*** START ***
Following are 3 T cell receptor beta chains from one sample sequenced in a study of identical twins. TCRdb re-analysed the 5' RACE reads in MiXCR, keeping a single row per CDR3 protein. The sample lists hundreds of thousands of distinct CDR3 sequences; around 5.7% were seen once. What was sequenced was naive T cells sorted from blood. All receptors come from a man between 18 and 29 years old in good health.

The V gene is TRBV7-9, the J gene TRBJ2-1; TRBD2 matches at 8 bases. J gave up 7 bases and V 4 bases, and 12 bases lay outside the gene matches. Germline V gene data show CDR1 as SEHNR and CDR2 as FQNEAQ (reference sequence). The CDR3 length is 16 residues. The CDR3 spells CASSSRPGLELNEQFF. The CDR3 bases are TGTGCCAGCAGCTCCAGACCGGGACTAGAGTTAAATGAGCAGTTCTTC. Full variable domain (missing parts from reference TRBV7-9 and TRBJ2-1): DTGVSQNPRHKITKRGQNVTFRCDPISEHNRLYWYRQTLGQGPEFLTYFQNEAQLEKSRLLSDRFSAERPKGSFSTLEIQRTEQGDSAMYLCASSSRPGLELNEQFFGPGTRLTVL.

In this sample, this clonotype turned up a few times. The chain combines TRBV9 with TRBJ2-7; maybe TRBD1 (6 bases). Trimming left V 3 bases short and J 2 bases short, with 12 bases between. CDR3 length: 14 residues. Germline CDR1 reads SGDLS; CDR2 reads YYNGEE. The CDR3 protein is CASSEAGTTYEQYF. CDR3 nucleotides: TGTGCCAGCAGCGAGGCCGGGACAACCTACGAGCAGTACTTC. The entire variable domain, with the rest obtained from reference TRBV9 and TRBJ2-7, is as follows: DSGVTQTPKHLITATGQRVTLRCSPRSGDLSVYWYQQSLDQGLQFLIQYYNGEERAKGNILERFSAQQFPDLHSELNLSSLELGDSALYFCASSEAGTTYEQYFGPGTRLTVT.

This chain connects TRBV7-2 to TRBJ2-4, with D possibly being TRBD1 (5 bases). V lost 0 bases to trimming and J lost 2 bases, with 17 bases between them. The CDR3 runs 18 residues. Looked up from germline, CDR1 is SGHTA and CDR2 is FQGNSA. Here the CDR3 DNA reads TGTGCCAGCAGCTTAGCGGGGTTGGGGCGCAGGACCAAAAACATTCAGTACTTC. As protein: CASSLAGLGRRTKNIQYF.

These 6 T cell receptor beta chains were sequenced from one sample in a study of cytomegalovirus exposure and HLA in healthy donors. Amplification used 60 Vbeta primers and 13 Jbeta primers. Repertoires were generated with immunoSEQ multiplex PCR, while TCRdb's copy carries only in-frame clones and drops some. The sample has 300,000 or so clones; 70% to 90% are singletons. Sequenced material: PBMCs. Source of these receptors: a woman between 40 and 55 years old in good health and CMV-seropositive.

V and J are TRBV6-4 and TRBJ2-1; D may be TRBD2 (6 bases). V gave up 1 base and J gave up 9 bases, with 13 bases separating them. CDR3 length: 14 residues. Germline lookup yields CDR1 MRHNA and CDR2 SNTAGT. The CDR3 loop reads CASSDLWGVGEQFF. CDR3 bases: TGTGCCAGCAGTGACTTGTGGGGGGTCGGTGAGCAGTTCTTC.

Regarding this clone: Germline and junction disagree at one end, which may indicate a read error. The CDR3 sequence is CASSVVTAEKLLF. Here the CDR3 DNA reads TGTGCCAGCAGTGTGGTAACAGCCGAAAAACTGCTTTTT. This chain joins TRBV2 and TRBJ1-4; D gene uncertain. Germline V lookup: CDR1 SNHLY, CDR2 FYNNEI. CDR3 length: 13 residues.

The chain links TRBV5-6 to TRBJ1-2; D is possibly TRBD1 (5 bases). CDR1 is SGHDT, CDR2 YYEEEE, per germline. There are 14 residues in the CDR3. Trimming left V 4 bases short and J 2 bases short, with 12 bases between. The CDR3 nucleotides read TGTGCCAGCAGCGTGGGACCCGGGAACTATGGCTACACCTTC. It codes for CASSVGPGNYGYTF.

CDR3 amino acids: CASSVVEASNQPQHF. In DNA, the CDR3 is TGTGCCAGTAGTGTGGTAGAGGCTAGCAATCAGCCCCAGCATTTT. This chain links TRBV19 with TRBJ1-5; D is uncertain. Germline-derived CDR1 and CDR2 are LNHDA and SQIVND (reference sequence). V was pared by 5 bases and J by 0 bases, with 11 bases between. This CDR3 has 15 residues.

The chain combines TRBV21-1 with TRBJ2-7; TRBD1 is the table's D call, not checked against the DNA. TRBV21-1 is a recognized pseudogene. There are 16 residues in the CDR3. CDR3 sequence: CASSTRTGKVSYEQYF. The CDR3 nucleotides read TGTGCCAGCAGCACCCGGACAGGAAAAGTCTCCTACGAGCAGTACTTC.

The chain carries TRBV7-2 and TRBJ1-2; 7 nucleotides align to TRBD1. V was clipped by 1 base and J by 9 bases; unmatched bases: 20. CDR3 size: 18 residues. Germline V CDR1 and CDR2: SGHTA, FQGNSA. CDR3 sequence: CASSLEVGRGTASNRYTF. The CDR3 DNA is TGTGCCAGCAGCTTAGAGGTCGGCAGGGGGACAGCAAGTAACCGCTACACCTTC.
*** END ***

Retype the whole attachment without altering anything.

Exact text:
Following are 3 T cell receptor beta chains from one sample sequenced in a study of identical twins. TCRdb re-analysed the 5' RACE reads in MiXCR, keeping a single row per CDR3 protein. The sample lists hundreds of thousands of distinct CDR3 sequences; around 5.7% were seen once. What was sequenced was naive T cells sorted from blood. All receptors come from a man between 18 and 29 years old in good health.

The V gene is TRBV7-9, the J gene TRBJ2-1; TRBD2 matches at 8 bases. J gave up 7 bases and V 4 bases, and 12 bases lay outside the gene matches. Germline V gene data show CDR1 as SEHNR and CDR2 as FQNEAQ (reference sequence). The CDR3 length is 16 residues. The CDR3 spells CASSSRPGLELNEQFF. The CDR3 bases are TGTGCCAGCAGCTCCAGACCGGGACTAGAGTTAAATGAGCAGTTCTTC. Full variable domain (missing parts from reference TRBV7-9 and TRBJ2-1): DTGVSQNPRHKITKRGQNVTFRCDPISEHNRLYWYRQTLGQGPEFLTYFQNEAQLEKSRLLSDRFSAERPKGSFSTLEIQRTEQGDSAMYLCASSSRPGLELNEQFFGPGTRLTVL.

In this sample, this clonotype turned up a few times. The chain combines TRBV9 with TRBJ2-7; maybe TRBD1 (6 bases). Trimming left V 3 bases short and J 2 bases short, with 12 bases between. CDR3 length: 14 residues. Germline CDR1 reads SGDLS; CDR2 reads YYNGEE. The CDR3 protein is CASSEAGTTYEQYF. CDR3 nucleotides: TGTGCCAGCAGCGAGGCCGGGACAACCTACGAGCAGTACTTC. The entire variable domain, with the rest obtained from reference TRBV9 and TRBJ2-7, is as follows: DSGVTQTPKHLITATGQRVTLRCSPRSGDLSVYWYQQSLDQGLQFLIQYYNGEERAKGNILERFSAQQFPDLHSELNLSSLELGDSALYFCASSEAGTTYEQYFGPGTRLTVT.

This chain connects TRBV7-2 to TRBJ2-4, with D possibly being TRBD1 (5 bases). V lost 0 bases to trimming and J lost 2 bases, with 17 bases between them. The CDR3 runs 18 residues. Looked up from germline, CDR1 is SGHTA and CDR2 is FQGNSA. Here the CDR3 DNA reads TGTGCCAGCAGCTTAGCGGGGTTGGGGCGCAGGACCAAAAACATTCAGTACTTC. As protein: CASSLAGLGRRTKNIQYF.

These 6 T cell receptor beta chains were sequenced from one sample in a study of cytomegalovirus exposure and HLA in healthy donors. Amplification used 60 Vbeta primers and 13 Jbeta primers. Repertoires were generated with immunoSEQ multiplex PCR, while TCRdb's copy carries only in-frame clones and drops some. The sample has 300,000 or so clones; 70% to 90% are singletons. Sequenced material: PBMCs. Source of these receptors: a woman between 40 and 55 years old in good health and CMV-seropositive.

V and J are TRBV6-4 and TRBJ2-1; D may be TRBD2 (6 bases). V gave up 1 base and J gave up 9 bases, with 13 bases separating them. CDR3 length: 14 residues. Germline lookup yields CDR1 MRHNA and CDR2 SNTAGT. The CDR3 loop reads CASSDLWGVGEQFF. CDR3 bases: TGTGCCAGCAGTGACTTGTGGGGGGTCGGTGAGCAGTTCTTC.

Regarding this clone: Germline and junction disagree at one end, which may indicate a read error. The CDR3 sequence is CASSVVTAEKLLF. Here the CDR3 DNA reads TGTGCCAGCAGTGTGGTAACAGCCGAAAAACTGCTTTTT. This chain joins TRBV2 and TRBJ1-4; D gene uncertain. Germline V lookup: CDR1 SNHLY, CDR2 FYNNEI. CDR3 length: 13 residues.

The chain links TRBV5-6 to TRBJ1-2; D is possibly TRBD1 (5 bases). CDR1 is SGHDT, CDR2 YYEEEE, per germline. There are 14 residues in the CDR3. Trimming left V 4 bases short and J 2 bases short, with 12 bases between. The CDR3 nucleotides read TGTGCCAGCAGCGTGGGACCCGGGAACTATGGCTACACCTTC. It codes for CASSVGPGNYGYTF.

CDR3 amino acids: CASSVVEASNQPQHF. In DNA, the CDR3 is TGTGCCAGTAGTGTGGTAGAGGCTAGCAATCAGCCCCAGCATTTT. This chain links TRBV19 with TRBJ1-5; D is uncertain. Germline-derived CDR1 and CDR2 are LNHDA and SQIVND (reference sequence). V was pared by 5 bases and J by 0 bases, with 11 bases between. This CDR3 has 15 residues.

The chain combines TRBV21-1 with TRBJ2-7; TRBD1 is the table's D call, not checked against the DNA. TRBV21-1 is a recognized pseudogene. There are 16 residues in the CDR3. CDR3 sequence: CASSTRTGKVSYEQYF. The CDR3 nucleotides read TGTGCCAGCAGCACCCGGACAGGAAAAGTCTCCTACGAGCAGTACTTC.

The chain carries TRBV7-2 and TRBJ1-2; 7 nucleotides align to TRBD1. V was clipped by 1 base and J by 9 bases; unmatched bases: 20. CDR3 size: 18 residues. Germline V CDR1 and CDR2: SGHTA, FQGNSA. CDR3 sequence: CASSLEVGRGTASNRYTF. The CDR3 DNA is TGTGCCAGCAGCTTAGAGGTCGGCAGGGGGACAGCAAGTAACCGCTACACCTTC.